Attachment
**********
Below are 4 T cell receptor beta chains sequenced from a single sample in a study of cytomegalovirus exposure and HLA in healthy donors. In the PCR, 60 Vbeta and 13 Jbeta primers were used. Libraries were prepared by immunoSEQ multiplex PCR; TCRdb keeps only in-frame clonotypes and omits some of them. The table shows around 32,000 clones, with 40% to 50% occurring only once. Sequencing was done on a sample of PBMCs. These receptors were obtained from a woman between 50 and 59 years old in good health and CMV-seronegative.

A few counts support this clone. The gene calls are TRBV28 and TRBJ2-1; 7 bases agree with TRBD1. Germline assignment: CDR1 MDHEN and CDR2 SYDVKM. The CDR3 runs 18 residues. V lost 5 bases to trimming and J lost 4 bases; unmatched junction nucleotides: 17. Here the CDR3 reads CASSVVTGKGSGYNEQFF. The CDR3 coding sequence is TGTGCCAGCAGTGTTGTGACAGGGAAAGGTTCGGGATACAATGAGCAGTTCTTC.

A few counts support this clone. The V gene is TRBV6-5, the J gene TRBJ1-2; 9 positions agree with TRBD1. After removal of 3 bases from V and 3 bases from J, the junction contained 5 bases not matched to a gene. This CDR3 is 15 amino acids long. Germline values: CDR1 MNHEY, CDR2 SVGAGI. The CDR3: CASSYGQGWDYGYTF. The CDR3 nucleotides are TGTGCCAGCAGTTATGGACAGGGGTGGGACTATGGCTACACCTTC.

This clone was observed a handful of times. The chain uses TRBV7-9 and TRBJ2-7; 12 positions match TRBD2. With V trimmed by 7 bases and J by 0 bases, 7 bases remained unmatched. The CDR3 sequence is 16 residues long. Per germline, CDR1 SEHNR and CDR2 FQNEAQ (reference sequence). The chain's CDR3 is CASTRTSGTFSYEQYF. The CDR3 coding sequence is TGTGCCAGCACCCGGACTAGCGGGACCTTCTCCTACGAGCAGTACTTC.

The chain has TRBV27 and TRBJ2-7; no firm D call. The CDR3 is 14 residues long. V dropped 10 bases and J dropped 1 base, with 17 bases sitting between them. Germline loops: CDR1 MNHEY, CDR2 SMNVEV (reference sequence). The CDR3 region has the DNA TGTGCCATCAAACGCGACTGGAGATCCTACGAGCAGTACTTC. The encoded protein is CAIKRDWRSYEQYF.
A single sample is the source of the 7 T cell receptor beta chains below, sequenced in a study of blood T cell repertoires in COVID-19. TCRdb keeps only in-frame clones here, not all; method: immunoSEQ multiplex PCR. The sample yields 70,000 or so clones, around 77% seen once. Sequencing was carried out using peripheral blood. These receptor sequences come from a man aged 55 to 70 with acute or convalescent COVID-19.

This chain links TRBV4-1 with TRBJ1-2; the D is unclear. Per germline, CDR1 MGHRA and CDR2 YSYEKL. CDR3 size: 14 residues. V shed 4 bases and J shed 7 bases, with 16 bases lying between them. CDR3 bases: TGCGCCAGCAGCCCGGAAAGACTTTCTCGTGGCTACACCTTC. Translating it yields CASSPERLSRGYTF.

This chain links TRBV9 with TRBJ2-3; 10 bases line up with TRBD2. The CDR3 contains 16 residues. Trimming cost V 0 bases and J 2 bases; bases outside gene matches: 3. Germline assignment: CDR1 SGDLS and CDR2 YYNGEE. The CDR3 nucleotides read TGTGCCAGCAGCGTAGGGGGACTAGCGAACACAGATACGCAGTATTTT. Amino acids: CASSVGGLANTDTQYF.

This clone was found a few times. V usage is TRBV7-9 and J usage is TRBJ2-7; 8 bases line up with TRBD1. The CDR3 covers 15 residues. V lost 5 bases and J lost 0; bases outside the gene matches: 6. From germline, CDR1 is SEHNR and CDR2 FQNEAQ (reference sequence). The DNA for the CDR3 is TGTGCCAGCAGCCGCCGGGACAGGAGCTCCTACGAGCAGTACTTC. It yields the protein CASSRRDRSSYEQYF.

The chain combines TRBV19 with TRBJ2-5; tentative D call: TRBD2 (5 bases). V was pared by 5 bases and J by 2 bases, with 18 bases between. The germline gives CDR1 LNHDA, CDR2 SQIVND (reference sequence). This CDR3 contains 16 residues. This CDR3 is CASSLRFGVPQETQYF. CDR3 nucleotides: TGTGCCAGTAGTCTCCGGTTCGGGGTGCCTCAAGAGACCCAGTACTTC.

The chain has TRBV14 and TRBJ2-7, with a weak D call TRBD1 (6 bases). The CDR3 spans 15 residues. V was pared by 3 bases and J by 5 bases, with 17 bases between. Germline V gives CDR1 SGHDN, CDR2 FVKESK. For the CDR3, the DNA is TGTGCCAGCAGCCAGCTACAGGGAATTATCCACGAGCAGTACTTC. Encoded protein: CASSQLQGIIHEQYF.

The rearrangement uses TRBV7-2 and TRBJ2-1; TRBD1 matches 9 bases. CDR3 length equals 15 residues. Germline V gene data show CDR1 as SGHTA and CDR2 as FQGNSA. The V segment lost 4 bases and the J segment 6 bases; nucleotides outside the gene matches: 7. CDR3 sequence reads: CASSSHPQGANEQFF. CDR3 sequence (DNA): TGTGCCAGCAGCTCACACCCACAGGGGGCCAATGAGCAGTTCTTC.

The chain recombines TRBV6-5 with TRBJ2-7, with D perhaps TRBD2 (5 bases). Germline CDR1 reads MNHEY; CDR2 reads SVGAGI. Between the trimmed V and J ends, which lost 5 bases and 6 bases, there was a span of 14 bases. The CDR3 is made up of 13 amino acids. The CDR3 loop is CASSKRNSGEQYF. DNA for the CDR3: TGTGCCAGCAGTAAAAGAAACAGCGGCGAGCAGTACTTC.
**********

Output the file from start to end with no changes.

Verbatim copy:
Below are 4 T cell receptor beta chains sequenced from a single sample in a study of cytomegalovirus exposure and HLA in healthy donors. In the PCR, 60 Vbeta and 13 Jbeta primers were used. Libraries were prepared by immunoSEQ multiplex PCR; TCRdb keeps only in-frame clonotypes and omits some of them. The table shows around 32,000 clones, with 40% to 50% occurring only once. Sequencing was done on a sample of PBMCs. These receptors were obtained from a woman between 50 and 59 years old in good health and CMV-seronegative.

A few counts support this clone. The gene calls are TRBV28 and TRBJ2-1; 7 bases agree with TRBD1. Germline assignment: CDR1 MDHEN and CDR2 SYDVKM. The CDR3 runs 18 residues. V lost 5 bases to trimming and J lost 4 bases; unmatched junction nucleotides: 17. Here the CDR3 reads CASSVVTGKGSGYNEQFF. The CDR3 coding sequence is TGTGCCAGCAGTGTTGTGACAGGGAAAGGTTCGGGATACAATGAGCAGTTCTTC.

A few counts support this clone. The V gene is TRBV6-5, the J gene TRBJ1-2; 9 positions agree with TRBD1. After removal of 3 bases from V and 3 bases from J, the junction contained 5 bases not matched to a gene. This CDR3 is 15 amino acids long. Germline values: CDR1 MNHEY, CDR2 SVGAGI. The CDR3: CASSYGQGWDYGYTF. The CDR3 nucleotides are TGTGCCAGCAGTTATGGACAGGGGTGGGACTATGGCTACACCTTC.

This clone was observed a handful of times. The chain uses TRBV7-9 and TRBJ2-7; 12 positions match TRBD2. With V trimmed by 7 bases and J by 0 bases, 7 bases remained unmatched. The CDR3 sequence is 16 residues long. Per germline, CDR1 SEHNR and CDR2 FQNEAQ (reference sequence). The chain's CDR3 is CASTRTSGTFSYEQYF. The CDR3 coding sequence is TGTGCCAGCACCCGGACTAGCGGGACCTTCTCCTACGAGCAGTACTTC.

The chain has TRBV27 and TRBJ2-7; no firm D call. The CDR3 is 14 residues long. V dropped 10 bases and J dropped 1 base, with 17 bases sitting between them. Germline loops: CDR1 MNHEY, CDR2 SMNVEV (reference sequence). The CDR3 region has the DNA TGTGCCATCAAACGCGACTGGAGATCCTACGAGCAGTACTTC. The encoded protein is CAIKRDWRSYEQYF.
A single sample is the source of the 7 T cell receptor beta chains below, sequenced in a study of blood T cell repertoires in COVID-19. TCRdb keeps only in-frame clones here, not all; method: immunoSEQ multiplex PCR. The sample yields 70,000 or so clones, around 77% seen once. Sequencing was carried out using peripheral blood. These receptor sequences come from a man aged 55 to 70 with acute or convalescent COVID-19.

This chain links TRBV4-1 with TRBJ1-2; the D is unclear. Per germline, CDR1 MGHRA and CDR2 YSYEKL. CDR3 size: 14 residues. V shed 4 bases and J shed 7 bases, with 16 bases lying between them. CDR3 bases: TGCGCCAGCAGCCCGGAAAGACTTTCTCGTGGCTACACCTTC. Translating it yields CASSPERLSRGYTF.

This chain links TRBV9 with TRBJ2-3; 10 bases line up with TRBD2. The CDR3 contains 16 residues. Trimming cost V 0 bases and J 2 bases; bases outside gene matches: 3. Germline assignment: CDR1 SGDLS and CDR2 YYNGEE. The CDR3 nucleotides read TGTGCCAGCAGCGTAGGGGGACTAGCGAACACAGATACGCAGTATTTT. Amino acids: CASSVGGLANTDTQYF.

This clone was found a few times. V usage is TRBV7-9 and J usage is TRBJ2-7; 8 bases line up with TRBD1. The CDR3 covers 15 residues. V lost 5 bases and J lost 0; bases outside the gene matches: 6. From germline, CDR1 is SEHNR and CDR2 FQNEAQ (reference sequence). The DNA for the CDR3 is TGTGCCAGCAGCCGCCGGGACAGGAGCTCCTACGAGCAGTACTTC. It yields the protein CASSRRDRSSYEQYF.

The chain combines TRBV19 with TRBJ2-5; tentative D call: TRBD2 (5 bases). V was pared by 5 bases and J by 2 bases, with 18 bases between. The germline gives CDR1 LNHDA, CDR2 SQIVND (reference sequence). This CDR3 contains 16 residues. This CDR3 is CASSLRFGVPQETQYF. CDR3 nucleotides: TGTGCCAGTAGTCTCCGGTTCGGGGTGCCTCAAGAGACCCAGTACTTC.

The chain has TRBV14 and TRBJ2-7, with a weak D call TRBD1 (6 bases). The CDR3 spans 15 residues. V was pared by 3 bases and J by 5 bases, with 17 bases between. Germline V gives CDR1 SGHDN, CDR2 FVKESK. For the CDR3, the DNA is TGTGCCAGCAGCCAGCTACAGGGAATTATCCACGAGCAGTACTTC. Encoded protein: CASSQLQGIIHEQYF.

The rearrangement uses TRBV7-2 and TRBJ2-1; TRBD1 matches 9 bases. CDR3 length equals 15 residues. Germline V gene data show CDR1 as SGHTA and CDR2 as FQGNSA. The V segment lost 4 bases and the J segment 6 bases; nucleotides outside the gene matches: 7. CDR3 sequence reads: CASSSHPQGANEQFF. CDR3 sequence (DNA): TGTGCCAGCAGCTCACACCCACAGGGGGCCAATGAGCAGTTCTTC.

The chain recombines TRBV6-5 with TRBJ2-7, with D perhaps TRBD2 (5 bases). Germline CDR1 reads MNHEY; CDR2 reads SVGAGI. Between the trimmed V and J ends, which lost 5 bases and 6 bases, there was a span of 14 bases. The CDR3 is made up of 13 amino acids. The CDR3 loop is CASSKRNSGEQYF. DNA for the CDR3: TGTGCCAGCAGTAAAAGAAACAGCGGCGAGCAGTACTTC.